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France

Day Six: Talks stall over the minimum wage

Latest update : 2009-02-24

As negotiations stall, strike-hit businesses continue to suffer. But FRANCE 24's Eve Irvine spoke to one man who suspects that some business owners might be using the strike to circumvent strict French employment laws and lay off workers.

Monday, Feb. 23rd
 
As we post these reports, from our window the chant “La Gwadloup sé tan nou, la Gwadeloup a pa ta yo” ("Guadeloupe is ours, Guadeloupe is not theirs") is being yelled by scores of people to show that they still support the strike. Outside the building where the negotiations are taking place, two young kids beat on drums; the crowd is gathered in a circle and people take turns entering the middle of it to dance. The talks restarted sometime after 10 a.m. this morning.

It is now 7:30 p.m. and the strike supporters, who have been here since morning, are still full of energy and voice. The sounds are loud and strong and give one the impression that the fight to get their demands met will continue until they are satisfied. So far today there has been little development in the talks, which are still stalling on the issue of raising the minimum wage by €200 a month.
 

For now, public support for the movement appears strong but lots of businessmen also seem afraid of the LKP movement (the group of unions leading the strike). Some shops were open on Monday morning but as the LKP walked down main street toward the negotiation site, shutters closed up at alarming speed, with people dashing inside and out. To keep your shop open during the strike is viewed as being against the movement, of being a traitor to the cause and, to a degree, to the island itself.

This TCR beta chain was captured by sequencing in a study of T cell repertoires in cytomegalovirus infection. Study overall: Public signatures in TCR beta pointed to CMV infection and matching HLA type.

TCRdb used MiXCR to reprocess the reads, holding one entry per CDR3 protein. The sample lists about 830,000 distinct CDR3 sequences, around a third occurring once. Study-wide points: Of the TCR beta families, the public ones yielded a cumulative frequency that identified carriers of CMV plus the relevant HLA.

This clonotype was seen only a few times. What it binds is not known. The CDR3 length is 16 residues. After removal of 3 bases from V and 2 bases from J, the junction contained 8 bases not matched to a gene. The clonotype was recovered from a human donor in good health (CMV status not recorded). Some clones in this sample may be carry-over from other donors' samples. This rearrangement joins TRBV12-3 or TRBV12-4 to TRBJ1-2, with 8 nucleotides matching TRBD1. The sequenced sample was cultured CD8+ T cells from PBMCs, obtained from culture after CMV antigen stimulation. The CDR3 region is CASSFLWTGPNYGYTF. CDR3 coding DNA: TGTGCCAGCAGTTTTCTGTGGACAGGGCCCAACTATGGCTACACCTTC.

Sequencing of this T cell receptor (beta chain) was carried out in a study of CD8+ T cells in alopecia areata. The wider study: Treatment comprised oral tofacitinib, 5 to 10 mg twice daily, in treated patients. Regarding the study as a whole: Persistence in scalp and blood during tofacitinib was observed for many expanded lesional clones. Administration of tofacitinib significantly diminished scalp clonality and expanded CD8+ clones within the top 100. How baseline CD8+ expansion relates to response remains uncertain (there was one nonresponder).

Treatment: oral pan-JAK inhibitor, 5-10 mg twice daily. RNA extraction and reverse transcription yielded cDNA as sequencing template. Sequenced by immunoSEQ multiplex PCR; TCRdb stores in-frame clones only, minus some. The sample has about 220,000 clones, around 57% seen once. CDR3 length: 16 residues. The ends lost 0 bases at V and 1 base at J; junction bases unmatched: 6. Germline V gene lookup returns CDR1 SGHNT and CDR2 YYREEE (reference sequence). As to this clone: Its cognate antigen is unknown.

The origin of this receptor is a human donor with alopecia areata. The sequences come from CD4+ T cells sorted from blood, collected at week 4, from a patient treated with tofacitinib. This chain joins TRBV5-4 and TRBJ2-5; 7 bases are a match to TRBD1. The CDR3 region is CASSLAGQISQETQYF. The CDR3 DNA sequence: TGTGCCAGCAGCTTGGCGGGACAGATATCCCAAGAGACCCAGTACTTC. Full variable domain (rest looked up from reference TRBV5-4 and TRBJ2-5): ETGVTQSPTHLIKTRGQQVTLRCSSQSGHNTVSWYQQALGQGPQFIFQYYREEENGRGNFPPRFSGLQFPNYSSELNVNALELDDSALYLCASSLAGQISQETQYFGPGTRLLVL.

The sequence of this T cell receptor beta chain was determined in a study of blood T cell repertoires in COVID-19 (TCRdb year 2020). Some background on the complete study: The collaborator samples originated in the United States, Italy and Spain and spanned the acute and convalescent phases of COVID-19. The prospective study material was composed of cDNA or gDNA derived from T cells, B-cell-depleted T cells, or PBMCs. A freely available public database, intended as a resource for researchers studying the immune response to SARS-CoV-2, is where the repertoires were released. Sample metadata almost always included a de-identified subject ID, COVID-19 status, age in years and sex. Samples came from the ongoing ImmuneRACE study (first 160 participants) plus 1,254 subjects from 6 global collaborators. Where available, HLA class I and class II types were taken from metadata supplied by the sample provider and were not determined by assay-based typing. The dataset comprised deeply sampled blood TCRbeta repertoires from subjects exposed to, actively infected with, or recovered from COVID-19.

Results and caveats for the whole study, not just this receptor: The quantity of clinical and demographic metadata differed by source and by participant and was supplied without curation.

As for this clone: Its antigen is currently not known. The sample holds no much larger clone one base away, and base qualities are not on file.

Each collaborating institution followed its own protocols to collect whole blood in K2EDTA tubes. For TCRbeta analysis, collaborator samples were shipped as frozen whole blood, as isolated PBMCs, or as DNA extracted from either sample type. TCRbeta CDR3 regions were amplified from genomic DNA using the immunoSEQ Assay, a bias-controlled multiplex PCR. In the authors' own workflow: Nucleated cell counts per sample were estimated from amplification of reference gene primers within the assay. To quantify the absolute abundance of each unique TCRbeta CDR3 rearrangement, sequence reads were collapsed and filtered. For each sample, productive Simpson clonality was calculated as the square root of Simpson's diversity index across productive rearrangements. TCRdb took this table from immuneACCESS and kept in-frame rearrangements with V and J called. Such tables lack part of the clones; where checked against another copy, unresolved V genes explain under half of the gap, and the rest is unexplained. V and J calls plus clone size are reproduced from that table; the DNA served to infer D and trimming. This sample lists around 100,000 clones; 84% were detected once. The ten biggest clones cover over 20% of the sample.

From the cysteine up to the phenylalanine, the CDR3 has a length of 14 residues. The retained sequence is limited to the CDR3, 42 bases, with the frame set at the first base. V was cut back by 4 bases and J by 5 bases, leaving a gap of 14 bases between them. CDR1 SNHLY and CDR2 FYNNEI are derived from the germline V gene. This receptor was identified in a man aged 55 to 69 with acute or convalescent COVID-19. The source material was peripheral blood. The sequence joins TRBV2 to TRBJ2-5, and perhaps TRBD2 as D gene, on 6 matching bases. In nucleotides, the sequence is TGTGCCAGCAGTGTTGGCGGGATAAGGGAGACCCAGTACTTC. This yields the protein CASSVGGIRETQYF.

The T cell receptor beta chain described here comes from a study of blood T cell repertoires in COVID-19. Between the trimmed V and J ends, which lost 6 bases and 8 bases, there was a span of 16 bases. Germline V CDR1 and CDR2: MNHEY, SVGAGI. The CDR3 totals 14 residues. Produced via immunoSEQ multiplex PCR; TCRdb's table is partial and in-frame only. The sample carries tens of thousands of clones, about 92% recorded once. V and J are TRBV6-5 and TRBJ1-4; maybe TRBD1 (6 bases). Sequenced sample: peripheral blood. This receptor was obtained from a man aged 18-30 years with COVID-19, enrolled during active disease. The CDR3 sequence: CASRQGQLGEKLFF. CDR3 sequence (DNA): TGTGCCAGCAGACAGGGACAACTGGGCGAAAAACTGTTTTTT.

In Jarry, the industrial heart of Guadeloupe, some warehouses are open. The people working there tell us they are taking a risk. They are afraid that if LKP supporters see them open they will threaten them or even come back at night to torch the building.

 

Businesses, naturally, are suffering after over four weeks of strikes, particularly small enterprises. A restaurateur tells us that he knows his employees are the people who make or break his restaurant business, but at the same time he cannot afford the extra expense he would incur by increasing salaries by the amounts demanded. He suspects big businesses are trying to stall the talks and prolong the strike. He says some of them may have staff they want to fire, but because of strict French employment laws this is not easily done. If the strike goes on long enough they will be able to claim that they had no choice but to let people go – this is considered an acceptable reason, in French legal terms, to cut staff.

 

For now, at least, the talks are not showing any signs of progress.

 

 

Date created : 2009-02-23

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